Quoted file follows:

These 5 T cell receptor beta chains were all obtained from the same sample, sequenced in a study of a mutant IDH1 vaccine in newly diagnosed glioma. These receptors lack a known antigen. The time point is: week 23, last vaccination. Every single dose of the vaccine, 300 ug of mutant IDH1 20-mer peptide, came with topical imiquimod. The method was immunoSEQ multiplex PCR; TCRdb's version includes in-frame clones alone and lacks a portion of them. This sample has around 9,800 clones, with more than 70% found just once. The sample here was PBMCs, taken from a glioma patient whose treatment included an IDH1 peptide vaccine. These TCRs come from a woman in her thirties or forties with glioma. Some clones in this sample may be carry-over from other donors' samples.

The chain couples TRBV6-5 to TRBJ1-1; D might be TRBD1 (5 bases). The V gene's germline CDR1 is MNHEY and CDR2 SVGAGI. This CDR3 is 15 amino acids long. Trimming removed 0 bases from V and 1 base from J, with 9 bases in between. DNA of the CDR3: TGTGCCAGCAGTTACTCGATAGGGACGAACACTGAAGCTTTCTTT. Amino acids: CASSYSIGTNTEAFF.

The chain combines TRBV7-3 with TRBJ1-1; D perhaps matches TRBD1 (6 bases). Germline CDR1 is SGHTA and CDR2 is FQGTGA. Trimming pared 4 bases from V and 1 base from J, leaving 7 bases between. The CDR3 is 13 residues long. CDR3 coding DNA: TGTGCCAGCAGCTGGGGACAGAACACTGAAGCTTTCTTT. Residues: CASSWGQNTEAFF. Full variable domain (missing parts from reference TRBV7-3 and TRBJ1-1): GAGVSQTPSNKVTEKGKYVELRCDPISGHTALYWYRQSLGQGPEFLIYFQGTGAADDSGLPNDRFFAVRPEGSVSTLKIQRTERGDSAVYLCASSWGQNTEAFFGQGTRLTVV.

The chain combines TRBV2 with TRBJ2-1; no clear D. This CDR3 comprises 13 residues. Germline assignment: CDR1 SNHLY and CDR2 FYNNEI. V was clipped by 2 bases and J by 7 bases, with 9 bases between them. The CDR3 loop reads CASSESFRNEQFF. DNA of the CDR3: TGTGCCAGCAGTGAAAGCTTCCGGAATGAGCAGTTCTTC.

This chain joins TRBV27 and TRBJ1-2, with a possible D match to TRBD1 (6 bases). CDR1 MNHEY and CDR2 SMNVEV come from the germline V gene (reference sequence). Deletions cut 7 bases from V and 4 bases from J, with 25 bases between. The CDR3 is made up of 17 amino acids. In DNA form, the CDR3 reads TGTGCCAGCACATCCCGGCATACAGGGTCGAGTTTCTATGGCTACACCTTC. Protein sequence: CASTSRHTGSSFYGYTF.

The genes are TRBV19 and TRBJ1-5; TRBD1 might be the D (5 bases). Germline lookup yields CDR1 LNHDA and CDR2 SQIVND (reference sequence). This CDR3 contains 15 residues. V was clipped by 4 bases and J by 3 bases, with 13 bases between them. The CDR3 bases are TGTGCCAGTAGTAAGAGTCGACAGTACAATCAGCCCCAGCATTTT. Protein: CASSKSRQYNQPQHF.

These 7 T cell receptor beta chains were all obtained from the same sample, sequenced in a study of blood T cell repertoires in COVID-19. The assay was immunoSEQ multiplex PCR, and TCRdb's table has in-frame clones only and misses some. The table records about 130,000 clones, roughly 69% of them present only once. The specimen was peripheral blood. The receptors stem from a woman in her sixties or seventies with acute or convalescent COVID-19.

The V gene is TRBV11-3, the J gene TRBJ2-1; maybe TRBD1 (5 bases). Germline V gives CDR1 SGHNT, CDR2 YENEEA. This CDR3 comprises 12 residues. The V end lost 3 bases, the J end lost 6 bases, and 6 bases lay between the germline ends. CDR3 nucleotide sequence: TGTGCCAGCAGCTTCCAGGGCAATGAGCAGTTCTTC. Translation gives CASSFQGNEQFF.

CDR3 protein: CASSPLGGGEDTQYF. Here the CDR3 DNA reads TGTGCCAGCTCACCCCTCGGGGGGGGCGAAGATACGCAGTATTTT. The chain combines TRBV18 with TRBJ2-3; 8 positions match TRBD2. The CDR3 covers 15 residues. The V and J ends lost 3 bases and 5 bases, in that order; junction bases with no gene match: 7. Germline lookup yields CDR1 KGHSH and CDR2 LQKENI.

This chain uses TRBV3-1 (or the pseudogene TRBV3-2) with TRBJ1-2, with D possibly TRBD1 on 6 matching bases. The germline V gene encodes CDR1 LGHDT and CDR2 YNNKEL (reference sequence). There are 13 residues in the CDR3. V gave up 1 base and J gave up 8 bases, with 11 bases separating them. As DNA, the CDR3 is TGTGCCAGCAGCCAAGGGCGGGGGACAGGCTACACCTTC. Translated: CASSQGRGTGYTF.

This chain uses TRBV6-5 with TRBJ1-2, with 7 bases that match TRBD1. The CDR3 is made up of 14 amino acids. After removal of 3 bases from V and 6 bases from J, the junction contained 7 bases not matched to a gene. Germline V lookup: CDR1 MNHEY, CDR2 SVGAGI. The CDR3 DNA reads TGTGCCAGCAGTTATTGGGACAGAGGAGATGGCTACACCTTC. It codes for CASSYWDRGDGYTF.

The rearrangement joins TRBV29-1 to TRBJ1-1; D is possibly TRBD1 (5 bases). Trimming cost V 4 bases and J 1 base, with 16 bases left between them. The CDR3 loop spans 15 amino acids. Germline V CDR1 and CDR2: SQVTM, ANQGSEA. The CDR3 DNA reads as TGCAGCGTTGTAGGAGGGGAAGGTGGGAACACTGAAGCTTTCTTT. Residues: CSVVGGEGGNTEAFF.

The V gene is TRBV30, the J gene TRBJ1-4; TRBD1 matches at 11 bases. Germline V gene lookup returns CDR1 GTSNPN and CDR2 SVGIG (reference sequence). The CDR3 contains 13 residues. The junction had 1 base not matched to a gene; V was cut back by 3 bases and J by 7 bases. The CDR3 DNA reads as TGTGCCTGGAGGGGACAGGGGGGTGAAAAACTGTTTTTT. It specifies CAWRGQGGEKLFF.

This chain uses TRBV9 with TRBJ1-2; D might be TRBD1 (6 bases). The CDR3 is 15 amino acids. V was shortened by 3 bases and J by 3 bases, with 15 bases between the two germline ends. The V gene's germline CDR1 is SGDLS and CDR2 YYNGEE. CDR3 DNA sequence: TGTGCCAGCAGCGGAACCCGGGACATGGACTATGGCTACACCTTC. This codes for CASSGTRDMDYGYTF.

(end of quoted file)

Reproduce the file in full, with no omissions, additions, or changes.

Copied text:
These 5 T cell receptor beta chains were all obtained from the same sample, sequenced in a study of a mutant IDH1 vaccine in newly diagnosed glioma. These receptors lack a known antigen. The time point is: week 23, last vaccination. Every single dose of the vaccine, 300 ug of mutant IDH1 20-mer peptide, came with topical imiquimod. The method was immunoSEQ multiplex PCR; TCRdb's version includes in-frame clones alone and lacks a portion of them. This sample has around 9,800 clones, with more than 70% found just once. The sample here was PBMCs, taken from a glioma patient whose treatment included an IDH1 peptide vaccine. These TCRs come from a woman in her thirties or forties with glioma. Some clones in this sample may be carry-over from other donors' samples.

The chain couples TRBV6-5 to TRBJ1-1; D might be TRBD1 (5 bases). The V gene's germline CDR1 is MNHEY and CDR2 SVGAGI. This CDR3 is 15 amino acids long. Trimming removed 0 bases from V and 1 base from J, with 9 bases in between. DNA of the CDR3: TGTGCCAGCAGTTACTCGATAGGGACGAACACTGAAGCTTTCTTT. Amino acids: CASSYSIGTNTEAFF.

The chain combines TRBV7-3 with TRBJ1-1; D perhaps matches TRBD1 (6 bases). Germline CDR1 is SGHTA and CDR2 is FQGTGA. Trimming pared 4 bases from V and 1 base from J, leaving 7 bases between. The CDR3 is 13 residues long. CDR3 coding DNA: TGTGCCAGCAGCTGGGGACAGAACACTGAAGCTTTCTTT. Residues: CASSWGQNTEAFF. Full variable domain (missing parts from reference TRBV7-3 and TRBJ1-1): GAGVSQTPSNKVTEKGKYVELRCDPISGHTALYWYRQSLGQGPEFLIYFQGTGAADDSGLPNDRFFAVRPEGSVSTLKIQRTERGDSAVYLCASSWGQNTEAFFGQGTRLTVV.

The chain combines TRBV2 with TRBJ2-1; no clear D. This CDR3 comprises 13 residues. Germline assignment: CDR1 SNHLY and CDR2 FYNNEI. V was clipped by 2 bases and J by 7 bases, with 9 bases between them. The CDR3 loop reads CASSESFRNEQFF. DNA of the CDR3: TGTGCCAGCAGTGAAAGCTTCCGGAATGAGCAGTTCTTC.

This chain joins TRBV27 and TRBJ1-2, with a possible D match to TRBD1 (6 bases). CDR1 MNHEY and CDR2 SMNVEV come from the germline V gene (reference sequence). Deletions cut 7 bases from V and 4 bases from J, with 25 bases between. The CDR3 is made up of 17 amino acids. In DNA form, the CDR3 reads TGTGCCAGCACATCCCGGCATACAGGGTCGAGTTTCTATGGCTACACCTTC. Protein sequence: CASTSRHTGSSFYGYTF.

The genes are TRBV19 and TRBJ1-5; TRBD1 might be the D (5 bases). Germline lookup yields CDR1 LNHDA and CDR2 SQIVND (reference sequence). This CDR3 contains 15 residues. V was clipped by 4 bases and J by 3 bases, with 13 bases between them. The CDR3 bases are TGTGCCAGTAGTAAGAGTCGACAGTACAATCAGCCCCAGCATTTT. Protein: CASSKSRQYNQPQHF.

These 7 T cell receptor beta chains were all obtained from the same sample, sequenced in a study of blood T cell repertoires in COVID-19. The assay was immunoSEQ multiplex PCR, and TCRdb's table has in-frame clones only and misses some. The table records about 130,000 clones, roughly 69% of them present only once. The specimen was peripheral blood. The receptors stem from a woman in her sixties or seventies with acute or convalescent COVID-19.

The V gene is TRBV11-3, the J gene TRBJ2-1; maybe TRBD1 (5 bases). Germline V gives CDR1 SGHNT, CDR2 YENEEA. This CDR3 comprises 12 residues. The V end lost 3 bases, the J end lost 6 bases, and 6 bases lay between the germline ends. CDR3 nucleotide sequence: TGTGCCAGCAGCTTCCAGGGCAATGAGCAGTTCTTC. Translation gives CASSFQGNEQFF.

CDR3 protein: CASSPLGGGEDTQYF. Here the CDR3 DNA reads TGTGCCAGCTCACCCCTCGGGGGGGGCGAAGATACGCAGTATTTT. The chain combines TRBV18 with TRBJ2-3; 8 positions match TRBD2. The CDR3 covers 15 residues. The V and J ends lost 3 bases and 5 bases, in that order; junction bases with no gene match: 7. Germline lookup yields CDR1 KGHSH and CDR2 LQKENI.

This chain uses TRBV3-1 (or the pseudogene TRBV3-2) with TRBJ1-2, with D possibly TRBD1 on 6 matching bases. The germline V gene encodes CDR1 LGHDT and CDR2 YNNKEL (reference sequence). There are 13 residues in the CDR3. V gave up 1 base and J gave up 8 bases, with 11 bases separating them. As DNA, the CDR3 is TGTGCCAGCAGCCAAGGGCGGGGGACAGGCTACACCTTC. Translated: CASSQGRGTGYTF.

This chain uses TRBV6-5 with TRBJ1-2, with 7 bases that match TRBD1. The CDR3 is made up of 14 amino acids. After removal of 3 bases from V and 6 bases from J, the junction contained 7 bases not matched to a gene. Germline V lookup: CDR1 MNHEY, CDR2 SVGAGI. The CDR3 DNA reads TGTGCCAGCAGTTATTGGGACAGAGGAGATGGCTACACCTTC. It codes for CASSYWDRGDGYTF.

The rearrangement joins TRBV29-1 to TRBJ1-1; D is possibly TRBD1 (5 bases). Trimming cost V 4 bases and J 1 base, with 16 bases left between them. The CDR3 loop spans 15 amino acids. Germline V CDR1 and CDR2: SQVTM, ANQGSEA. The CDR3 DNA reads as TGCAGCGTTGTAGGAGGGGAAGGTGGGAACACTGAAGCTTTCTTT. Residues: CSVVGGEGGNTEAFF.

The V gene is TRBV30, the J gene TRBJ1-4; TRBD1 matches at 11 bases. Germline V gene lookup returns CDR1 GTSNPN and CDR2 SVGIG (reference sequence). The CDR3 contains 13 residues. The junction had 1 base not matched to a gene; V was cut back by 3 bases and J by 7 bases. The CDR3 DNA reads as TGTGCCTGGAGGGGACAGGGGGGTGAAAAACTGTTTTTT. It specifies CAWRGQGGEKLFF.

This chain uses TRBV9 with TRBJ1-2; D might be TRBD1 (6 bases). The CDR3 is 15 amino acids. V was shortened by 3 bases and J by 3 bases, with 15 bases between the two germline ends. The V gene's germline CDR1 is SGDLS and CDR2 YYNGEE. CDR3 DNA sequence: TGTGCCAGCAGCGGAACCCGGGACATGGACTATGGCTACACCTTC. This codes for CASSGTRDMDYGYTF.